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Random Thoughts: EMR Projects Decentralized; Problems Persist Despite ‘Solutions’

Posted on August 4, 2011 I Written By

Once in a while, I run out of Big Ideas to share and resort to a rundown of short items. This is one of those times. Often, though, that approach turns out to be more interesting than a well-thought-out commentary. (Thus, the popularity of Twitter, right?)

Speaking of Big Ideas, I’m thinking that the age of the massive EMR project may be coming to an end. You may have seen my piece in InformationWeek today about the reported end of the national EMR in England. London’s The Independent reported earlier this week that the Cameron government will announce next month that it will scrap the national strategy in favor of allowing local hospitals and trusts to make independent EMR purchasing and implementation decisions.

This news comes on the heels of a decision by the government of Ontario to give up on hopes for a single EMR for all of Canada’s most populous province.

On the other hand, here in the States, we’ve seen a lot of consolidation among healthcare providers, but I’m guessing that has more to do with administrative Accountable Care Organizations and the prospect of bundled payments than any desire to build a more unified EMR. Though, consolidation does make health information exchange somewhat easier, and that’s going to be key to earning “meaningful use” dollars beyond 2013.

On a somewhat similar note, doesn’t a headline like, “Positive Outlook for Small Practice EHR Adoption” sound like a no-brainer? I mean, isn’t that the segment of healthcare providers that historically has had the slowest adoption rates? More than anyone else, small practices—particularly small, primary care practices—are the intended target of the federal EHR incentive program. And most of the news from health IT vendors of late has been about how they are going after this long-neglected market, right? The innovation seems to be happening in ambulatory EMRs, as evidenced by DrChrono’s newly certified iPad EHR app, aimed squarely at independent physicians.

That said, vendors and publicists, please do not start inundating me with news about other EHRs getting certified. There are hundreds of certified products out there now, and I cannot and will not write about, oh, about 95 percent of them.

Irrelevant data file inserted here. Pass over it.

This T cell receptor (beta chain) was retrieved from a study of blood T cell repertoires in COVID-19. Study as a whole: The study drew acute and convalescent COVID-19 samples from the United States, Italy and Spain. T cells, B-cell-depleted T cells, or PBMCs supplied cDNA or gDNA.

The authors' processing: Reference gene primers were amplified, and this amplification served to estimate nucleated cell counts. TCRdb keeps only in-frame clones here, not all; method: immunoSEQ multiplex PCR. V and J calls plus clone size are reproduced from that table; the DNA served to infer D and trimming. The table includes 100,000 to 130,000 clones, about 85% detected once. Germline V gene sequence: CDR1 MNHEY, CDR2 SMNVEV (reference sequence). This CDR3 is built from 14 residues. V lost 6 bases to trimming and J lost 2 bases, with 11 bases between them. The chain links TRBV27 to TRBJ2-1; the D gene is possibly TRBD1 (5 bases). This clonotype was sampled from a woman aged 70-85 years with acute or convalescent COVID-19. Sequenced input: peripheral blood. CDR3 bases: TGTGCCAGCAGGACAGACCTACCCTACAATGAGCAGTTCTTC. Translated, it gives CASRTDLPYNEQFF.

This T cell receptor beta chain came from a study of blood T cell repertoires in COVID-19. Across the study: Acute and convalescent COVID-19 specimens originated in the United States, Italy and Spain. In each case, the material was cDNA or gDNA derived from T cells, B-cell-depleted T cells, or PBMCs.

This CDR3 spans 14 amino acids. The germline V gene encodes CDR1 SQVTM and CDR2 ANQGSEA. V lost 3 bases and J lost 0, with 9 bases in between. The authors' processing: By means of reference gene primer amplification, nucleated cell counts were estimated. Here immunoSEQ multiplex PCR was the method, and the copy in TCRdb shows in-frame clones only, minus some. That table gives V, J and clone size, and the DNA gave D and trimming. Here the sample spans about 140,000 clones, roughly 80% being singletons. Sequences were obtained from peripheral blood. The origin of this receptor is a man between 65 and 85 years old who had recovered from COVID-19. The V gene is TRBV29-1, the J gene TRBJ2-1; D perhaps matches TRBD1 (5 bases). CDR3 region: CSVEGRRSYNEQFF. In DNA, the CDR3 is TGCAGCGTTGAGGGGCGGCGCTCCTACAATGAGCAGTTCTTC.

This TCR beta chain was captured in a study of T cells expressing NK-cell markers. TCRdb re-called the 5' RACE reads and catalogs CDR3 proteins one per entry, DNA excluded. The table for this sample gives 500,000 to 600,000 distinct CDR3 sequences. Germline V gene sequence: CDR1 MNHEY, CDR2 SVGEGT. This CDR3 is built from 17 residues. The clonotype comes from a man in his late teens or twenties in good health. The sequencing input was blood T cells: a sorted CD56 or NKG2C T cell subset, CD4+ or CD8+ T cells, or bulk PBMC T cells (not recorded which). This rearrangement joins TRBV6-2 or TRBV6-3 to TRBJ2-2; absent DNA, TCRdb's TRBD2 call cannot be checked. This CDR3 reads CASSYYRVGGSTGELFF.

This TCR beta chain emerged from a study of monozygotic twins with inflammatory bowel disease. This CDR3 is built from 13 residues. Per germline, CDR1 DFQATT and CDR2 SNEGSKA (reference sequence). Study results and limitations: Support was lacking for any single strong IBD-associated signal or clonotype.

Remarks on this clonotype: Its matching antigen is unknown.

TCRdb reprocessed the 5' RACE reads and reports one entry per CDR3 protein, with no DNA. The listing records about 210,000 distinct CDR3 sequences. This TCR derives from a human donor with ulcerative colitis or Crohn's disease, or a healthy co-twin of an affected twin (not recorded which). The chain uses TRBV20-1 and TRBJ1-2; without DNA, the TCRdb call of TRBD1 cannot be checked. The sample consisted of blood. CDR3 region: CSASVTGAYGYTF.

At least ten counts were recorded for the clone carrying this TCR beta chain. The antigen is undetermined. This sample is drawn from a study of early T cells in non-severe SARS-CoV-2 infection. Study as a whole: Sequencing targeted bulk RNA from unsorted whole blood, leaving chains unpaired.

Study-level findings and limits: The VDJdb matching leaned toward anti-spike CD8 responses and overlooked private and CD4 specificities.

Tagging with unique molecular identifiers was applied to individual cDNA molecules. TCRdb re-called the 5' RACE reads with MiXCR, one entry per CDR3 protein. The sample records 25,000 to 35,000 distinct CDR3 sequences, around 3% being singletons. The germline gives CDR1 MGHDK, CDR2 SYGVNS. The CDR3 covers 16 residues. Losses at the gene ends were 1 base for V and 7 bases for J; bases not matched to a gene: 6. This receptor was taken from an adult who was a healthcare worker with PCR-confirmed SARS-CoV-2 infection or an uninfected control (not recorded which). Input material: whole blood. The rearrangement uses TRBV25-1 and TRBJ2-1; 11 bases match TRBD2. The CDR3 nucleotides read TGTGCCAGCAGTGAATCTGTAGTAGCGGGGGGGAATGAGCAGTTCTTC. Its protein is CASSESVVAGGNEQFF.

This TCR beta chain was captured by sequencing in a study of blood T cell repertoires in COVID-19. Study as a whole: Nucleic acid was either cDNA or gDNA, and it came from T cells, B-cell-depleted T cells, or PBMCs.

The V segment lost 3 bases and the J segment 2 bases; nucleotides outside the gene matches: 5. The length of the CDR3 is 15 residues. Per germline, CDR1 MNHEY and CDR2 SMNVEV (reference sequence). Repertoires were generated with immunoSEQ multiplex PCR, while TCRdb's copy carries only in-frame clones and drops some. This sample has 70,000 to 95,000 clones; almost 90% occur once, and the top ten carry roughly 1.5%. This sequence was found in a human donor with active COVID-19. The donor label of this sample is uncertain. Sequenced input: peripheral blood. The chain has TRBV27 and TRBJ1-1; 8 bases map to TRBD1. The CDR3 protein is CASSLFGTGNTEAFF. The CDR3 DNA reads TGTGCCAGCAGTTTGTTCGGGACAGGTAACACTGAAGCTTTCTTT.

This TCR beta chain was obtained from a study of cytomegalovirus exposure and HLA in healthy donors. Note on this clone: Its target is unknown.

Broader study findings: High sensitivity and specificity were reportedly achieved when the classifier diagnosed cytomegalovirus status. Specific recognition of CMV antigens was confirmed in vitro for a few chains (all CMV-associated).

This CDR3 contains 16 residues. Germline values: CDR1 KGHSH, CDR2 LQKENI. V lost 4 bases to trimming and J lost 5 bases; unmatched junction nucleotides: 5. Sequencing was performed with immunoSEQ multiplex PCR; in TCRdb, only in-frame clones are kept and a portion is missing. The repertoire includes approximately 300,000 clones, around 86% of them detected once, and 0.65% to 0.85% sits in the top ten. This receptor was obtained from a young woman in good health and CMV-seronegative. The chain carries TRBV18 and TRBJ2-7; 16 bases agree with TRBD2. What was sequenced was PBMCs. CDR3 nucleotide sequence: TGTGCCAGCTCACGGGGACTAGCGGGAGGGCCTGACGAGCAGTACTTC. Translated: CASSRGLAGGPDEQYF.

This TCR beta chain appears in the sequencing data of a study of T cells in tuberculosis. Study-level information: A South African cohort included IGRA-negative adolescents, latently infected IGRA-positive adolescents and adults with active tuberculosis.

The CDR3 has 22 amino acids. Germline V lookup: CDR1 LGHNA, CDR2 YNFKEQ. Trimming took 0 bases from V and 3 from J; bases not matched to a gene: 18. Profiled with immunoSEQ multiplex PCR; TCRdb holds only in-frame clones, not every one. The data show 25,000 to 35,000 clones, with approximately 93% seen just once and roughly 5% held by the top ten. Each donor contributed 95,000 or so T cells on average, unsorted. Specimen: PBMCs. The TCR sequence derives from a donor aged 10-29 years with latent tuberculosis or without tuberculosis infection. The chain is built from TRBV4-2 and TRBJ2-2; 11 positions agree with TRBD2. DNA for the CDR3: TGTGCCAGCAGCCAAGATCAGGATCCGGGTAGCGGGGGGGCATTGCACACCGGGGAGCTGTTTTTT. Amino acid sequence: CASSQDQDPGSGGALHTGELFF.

While you’re at it, please stop using the word “solution” as a synonym for “product” or “service.” Tech journalists hate this trite, lazy and, frankly, inaccurate term so much that I’ve been instructed by the editors of InformationWeek not to use it, except in direct quotes. In fact, I get reminded not to use it pretty much every time I’m forwarded a press release laden with news about someone’s “solution.” Solution to what? I’ve been seeing that term since I started covering health IT more than a decade ago, and I still don’t see much getting solved in healthcare. With all the “solutions” out there, you’d think that healthcare had been fixed by now.

I could get a whole lot more curmudgeonly on you, but I think I’ll stop now and await your comments.


Comparison With British National Health System EMR Implementation

Posted on March 13, 2009 I Written By

John Lynn is the Founder of the blog network which currently consists of 10 blogs containing over 8000 articles with John having written over 4000 of the articles himself. These EMR and Healthcare IT related articles have been viewed over 16 million times. John also manages Healthcare IT Central and Healthcare IT Today, the leading career Health IT job board and blog. John is co-founder of and John is highly involved in social media, and in addition to his blogs can also be found on Twitter: @techguy and @ehrandhit and LinkedIn.

I’ve been really amazed at the number of people I’ve heard talking about the HITECH Act bringing in a “new age of EHR” and other similar phrases. Then, I usually consider who’s been saying it and I realize that their pocketbooks are going to be lined with money from the HITECH Act and EHR adoption. So, I take it with a grain of salt.

Instead, I like to look at examples to help me better understand what might happen with the $18 billion Obama’s planning to spend on EHR adoption. The best example I know of comes from the British National Health System. It’s certainly not a perfect match, but should open our eyes on government funded EHR systems.

The Examiner (San Francisco) provided an interesting editorial on Britain’s National Health Service’s HIT systems implementation:

Britain’s NHS, who have been trying to get their HIT system to work properly for the past 5 years. The cost of NHS’ HIT has escalated to 6 times the original estimate — the U.S. equivalent of $18.4 billion — to serve just 30,000 physicians in 300 state-run hospitals, a fraction of the health care providers in the USA.

HIT is such a mess that Leigh recommended funding alternative systems if matters don’t improve within the next 6 months.

A large 2003-04 study of 1.8 billion ambulatory patients discovered that the use of electronic health records provided no difference in 14 of 17 quality-care indicators, produced significantly better care in just two and worse care in one.

And, a summary of 33 studies done in Europe between 1985 and 2009 found that HIT actually causes a significant number of medical errors.

Definitely cause for concern since Britain has spent $18.4 billion on a MUCH smaller health care system. Looks like Obama should have applied his “down payment” principle to HITECH Act’s $18 billion towards EHR too.